When dealing with an adaption, the first question that comes to mind for many people is how does it compare to the source material? In this case, that’s a tricky question to answer. The original book is good, but it’s not suited for TV, at all. This is a book were not a lot happens and a lot of the key points don’t translate well to a series.* Instead we get a loose adaption, taking the setting and plot in broad strokes and filling in the rest of the world. Fidelity to the source material is a virtue, not the virtue, so the fact that this is a loose adaption is fine. However, this does mean that the show writers have to create a lot of material and they do a mixed job of it.

At the heart of the show’s problems are the characters. They’re not particularly deep or compelling or even archetypes. They’re echoes, incomplete sketches that you can’t get invested in. Some of them, like Tagomi and Julia, are reverberating with their book counterparts in ways that don’t really add up. Others, primarily Obergruppenfuhrer Smith, are original to the show and aren’t given enough time to tell their stories. So if the characters aren’t compelling, what make the show engaging? Setting and visuals.

Part of the appeal in any dystopia is seeing how bad the world is; an appeal that is only heightened with a victorious Axis. WWII occupies a space in our collective cultural landscape as a mythical fight between good and evil after all. Yet the show fails in conveying a sense of horror or oppression for the most part. While it’s nauseating to see swastikas plastered all over the place and “Heil Hitler” being a common salutation, the shock of that wears off pretty quickly. It’s the more developed moments such as the nonchalant dismissal of a hospital killing the disabled that stand out. By and large, the brutality and inhumanity of these regimes is only spoken of, not shown and it arrives at this point by two very different, but concurrent paths.

On one hand, the sort of horror that a fascist regime exerts is normative. A totalitarian state asphyxiates private life and demands complete obedience in all spheres. Horror just isn’t in the swastikas, it’s in the Gestapo, it’s in the arts, it’s in every day speech and hopes and fears. The characters by and large, are non-normative for a number of reasons. They largely operate outside normal boundaries, and they don’t function as a gateway to observe greater society with, they’re off doing their own thing. Or they’re underdeveloped.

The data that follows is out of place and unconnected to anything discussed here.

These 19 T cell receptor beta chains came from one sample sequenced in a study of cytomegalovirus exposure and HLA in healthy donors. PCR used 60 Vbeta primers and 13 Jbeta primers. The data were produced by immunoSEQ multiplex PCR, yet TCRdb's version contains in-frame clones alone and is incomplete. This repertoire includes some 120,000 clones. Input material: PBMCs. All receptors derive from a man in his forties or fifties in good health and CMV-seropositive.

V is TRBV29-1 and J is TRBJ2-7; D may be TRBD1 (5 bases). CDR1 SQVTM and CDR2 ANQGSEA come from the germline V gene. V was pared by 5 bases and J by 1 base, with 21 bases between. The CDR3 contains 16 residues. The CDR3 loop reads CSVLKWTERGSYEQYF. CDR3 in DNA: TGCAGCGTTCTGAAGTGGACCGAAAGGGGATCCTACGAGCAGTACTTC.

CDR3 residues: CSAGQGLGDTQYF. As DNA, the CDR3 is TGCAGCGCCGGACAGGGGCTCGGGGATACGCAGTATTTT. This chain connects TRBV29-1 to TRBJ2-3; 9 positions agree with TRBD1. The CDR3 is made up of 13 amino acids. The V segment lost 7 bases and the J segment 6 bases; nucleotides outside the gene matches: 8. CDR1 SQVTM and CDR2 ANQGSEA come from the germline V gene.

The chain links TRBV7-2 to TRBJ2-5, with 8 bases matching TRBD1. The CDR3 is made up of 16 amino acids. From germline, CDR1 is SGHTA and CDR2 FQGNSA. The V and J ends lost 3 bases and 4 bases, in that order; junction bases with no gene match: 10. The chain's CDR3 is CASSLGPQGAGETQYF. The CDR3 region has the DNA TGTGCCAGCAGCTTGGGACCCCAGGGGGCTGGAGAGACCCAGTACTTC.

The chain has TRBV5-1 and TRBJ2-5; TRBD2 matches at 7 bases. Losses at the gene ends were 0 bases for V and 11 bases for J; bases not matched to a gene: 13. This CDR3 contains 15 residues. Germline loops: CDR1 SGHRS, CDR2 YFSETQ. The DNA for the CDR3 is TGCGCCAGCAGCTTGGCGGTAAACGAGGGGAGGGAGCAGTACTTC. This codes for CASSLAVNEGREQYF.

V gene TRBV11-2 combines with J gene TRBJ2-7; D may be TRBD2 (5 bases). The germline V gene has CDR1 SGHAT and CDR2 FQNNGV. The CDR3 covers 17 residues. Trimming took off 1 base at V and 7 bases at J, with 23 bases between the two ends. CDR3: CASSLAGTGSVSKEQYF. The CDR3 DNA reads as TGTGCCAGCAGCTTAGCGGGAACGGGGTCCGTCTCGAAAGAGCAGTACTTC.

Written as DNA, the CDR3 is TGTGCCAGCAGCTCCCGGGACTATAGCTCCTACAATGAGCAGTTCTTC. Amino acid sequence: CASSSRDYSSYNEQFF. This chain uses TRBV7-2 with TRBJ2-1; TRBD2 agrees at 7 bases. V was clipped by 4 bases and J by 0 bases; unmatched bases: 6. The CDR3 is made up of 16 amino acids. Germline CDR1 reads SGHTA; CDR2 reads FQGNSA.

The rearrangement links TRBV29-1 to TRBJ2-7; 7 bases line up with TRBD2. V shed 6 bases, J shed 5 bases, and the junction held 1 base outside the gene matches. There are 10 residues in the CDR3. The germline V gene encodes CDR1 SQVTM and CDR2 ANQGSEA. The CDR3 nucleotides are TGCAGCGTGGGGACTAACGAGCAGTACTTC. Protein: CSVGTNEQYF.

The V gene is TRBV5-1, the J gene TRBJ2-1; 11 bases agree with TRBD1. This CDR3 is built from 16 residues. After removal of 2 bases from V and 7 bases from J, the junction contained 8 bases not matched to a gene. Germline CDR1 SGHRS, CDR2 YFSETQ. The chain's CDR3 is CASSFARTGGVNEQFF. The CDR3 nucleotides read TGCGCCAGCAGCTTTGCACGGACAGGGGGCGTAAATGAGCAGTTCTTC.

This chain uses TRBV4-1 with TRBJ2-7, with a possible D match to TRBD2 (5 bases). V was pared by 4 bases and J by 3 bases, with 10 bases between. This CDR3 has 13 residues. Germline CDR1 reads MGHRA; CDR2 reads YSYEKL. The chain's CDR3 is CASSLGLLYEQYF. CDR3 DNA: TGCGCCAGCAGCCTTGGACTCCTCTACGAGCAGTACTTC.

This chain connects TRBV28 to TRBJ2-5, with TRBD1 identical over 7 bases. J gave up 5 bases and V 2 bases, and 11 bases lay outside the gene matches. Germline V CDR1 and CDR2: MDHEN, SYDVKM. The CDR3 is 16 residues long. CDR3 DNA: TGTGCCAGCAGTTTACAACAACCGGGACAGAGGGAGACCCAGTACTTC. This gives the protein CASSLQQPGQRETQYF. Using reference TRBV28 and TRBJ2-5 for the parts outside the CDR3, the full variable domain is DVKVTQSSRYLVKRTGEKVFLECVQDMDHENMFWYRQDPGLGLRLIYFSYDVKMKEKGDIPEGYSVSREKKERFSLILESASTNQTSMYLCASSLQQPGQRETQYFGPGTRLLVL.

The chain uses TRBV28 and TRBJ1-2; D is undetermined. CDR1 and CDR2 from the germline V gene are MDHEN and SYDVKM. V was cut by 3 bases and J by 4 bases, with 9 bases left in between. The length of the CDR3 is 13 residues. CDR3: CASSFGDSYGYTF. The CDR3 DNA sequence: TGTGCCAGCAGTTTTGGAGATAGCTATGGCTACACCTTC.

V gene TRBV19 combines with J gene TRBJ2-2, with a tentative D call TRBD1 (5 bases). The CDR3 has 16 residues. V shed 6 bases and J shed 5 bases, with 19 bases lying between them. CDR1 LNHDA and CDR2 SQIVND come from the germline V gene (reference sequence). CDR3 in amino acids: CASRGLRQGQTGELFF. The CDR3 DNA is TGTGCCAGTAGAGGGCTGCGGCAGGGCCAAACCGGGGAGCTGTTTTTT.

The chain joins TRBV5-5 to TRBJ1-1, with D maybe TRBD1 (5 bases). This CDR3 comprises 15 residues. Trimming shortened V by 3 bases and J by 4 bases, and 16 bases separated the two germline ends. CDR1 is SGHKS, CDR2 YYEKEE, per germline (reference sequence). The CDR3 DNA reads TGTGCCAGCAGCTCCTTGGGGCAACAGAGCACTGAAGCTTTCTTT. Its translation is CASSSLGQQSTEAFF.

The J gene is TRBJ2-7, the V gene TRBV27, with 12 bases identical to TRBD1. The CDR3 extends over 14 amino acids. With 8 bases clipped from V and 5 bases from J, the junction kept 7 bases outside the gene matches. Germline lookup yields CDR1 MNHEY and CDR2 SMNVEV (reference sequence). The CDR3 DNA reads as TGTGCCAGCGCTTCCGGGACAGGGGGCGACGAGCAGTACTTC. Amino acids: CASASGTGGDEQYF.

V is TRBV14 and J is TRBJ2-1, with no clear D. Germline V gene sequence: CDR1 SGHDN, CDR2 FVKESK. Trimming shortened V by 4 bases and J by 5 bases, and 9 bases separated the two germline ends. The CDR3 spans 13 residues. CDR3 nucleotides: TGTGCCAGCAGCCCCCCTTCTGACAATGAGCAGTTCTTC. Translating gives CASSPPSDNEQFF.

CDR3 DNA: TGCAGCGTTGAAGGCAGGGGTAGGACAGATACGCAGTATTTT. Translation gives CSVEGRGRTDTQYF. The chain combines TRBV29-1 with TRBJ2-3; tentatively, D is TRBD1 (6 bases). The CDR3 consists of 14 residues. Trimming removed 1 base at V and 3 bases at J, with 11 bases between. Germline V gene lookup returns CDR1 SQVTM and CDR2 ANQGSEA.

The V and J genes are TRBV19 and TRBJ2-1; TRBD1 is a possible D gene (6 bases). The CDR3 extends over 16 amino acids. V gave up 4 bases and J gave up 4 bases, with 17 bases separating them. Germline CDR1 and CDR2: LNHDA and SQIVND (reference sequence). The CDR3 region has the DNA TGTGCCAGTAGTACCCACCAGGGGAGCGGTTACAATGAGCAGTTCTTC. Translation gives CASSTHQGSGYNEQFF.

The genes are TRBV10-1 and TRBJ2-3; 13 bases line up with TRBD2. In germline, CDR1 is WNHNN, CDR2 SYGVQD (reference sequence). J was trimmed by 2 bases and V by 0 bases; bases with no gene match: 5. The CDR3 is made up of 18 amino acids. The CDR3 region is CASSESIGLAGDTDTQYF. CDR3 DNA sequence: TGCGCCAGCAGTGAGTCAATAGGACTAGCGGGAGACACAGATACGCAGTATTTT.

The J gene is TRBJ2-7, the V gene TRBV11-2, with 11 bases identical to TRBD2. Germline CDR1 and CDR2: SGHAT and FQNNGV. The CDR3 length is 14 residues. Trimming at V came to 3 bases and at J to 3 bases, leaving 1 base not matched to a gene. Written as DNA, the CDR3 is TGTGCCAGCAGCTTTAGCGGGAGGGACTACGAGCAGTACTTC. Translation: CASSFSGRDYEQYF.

On the other hand, it’s hard to actually notice any sort of difference that concentration camps would have because diversity in television is only now starting to be a thing. Images of lily-white, abled America are still the presumed default. This level of awareness is important in answering the question of why people seemed to have acquiesced to the Nazis so easily? It alludes to the bigotries that were common, how they were pushed and redefined until people had no qualms with concentration camps. The problem is that this only a faint allusion and we’re seeing the end result. The process would be far more terrifying. **

I’ve only been talking about the Nazi occupied East Coast so far and that’s because it’s far more interesting. The Japanese controlled Pacific States are supposed to stand out for things like kanji on signs and a racial hierarchy with the Japanese on top. Aside from some rather run of the mill police state narrative short-hands, there isn’t a lot here that isn’t just playing off of Yellow Peril tropes.

Dick’s novel, like many of his works, was about reality. The show, while having moments of clarity and horror that strikes close to home, are few and far between. It is an incomplete world with the boundaries clearly visible. There is a chance that these issues will be corrected in the second season, but I’m not hopeful. Next week I’ll be talking about Marvel’s Jessica Jones. Till next time.

 

*I think it’s doable to make the book into a miniseries, as there are different expectations there, but no one appears to be in the business of making those anymore.

**For this I would suggest reading Phillip Roth’s The Plot Against America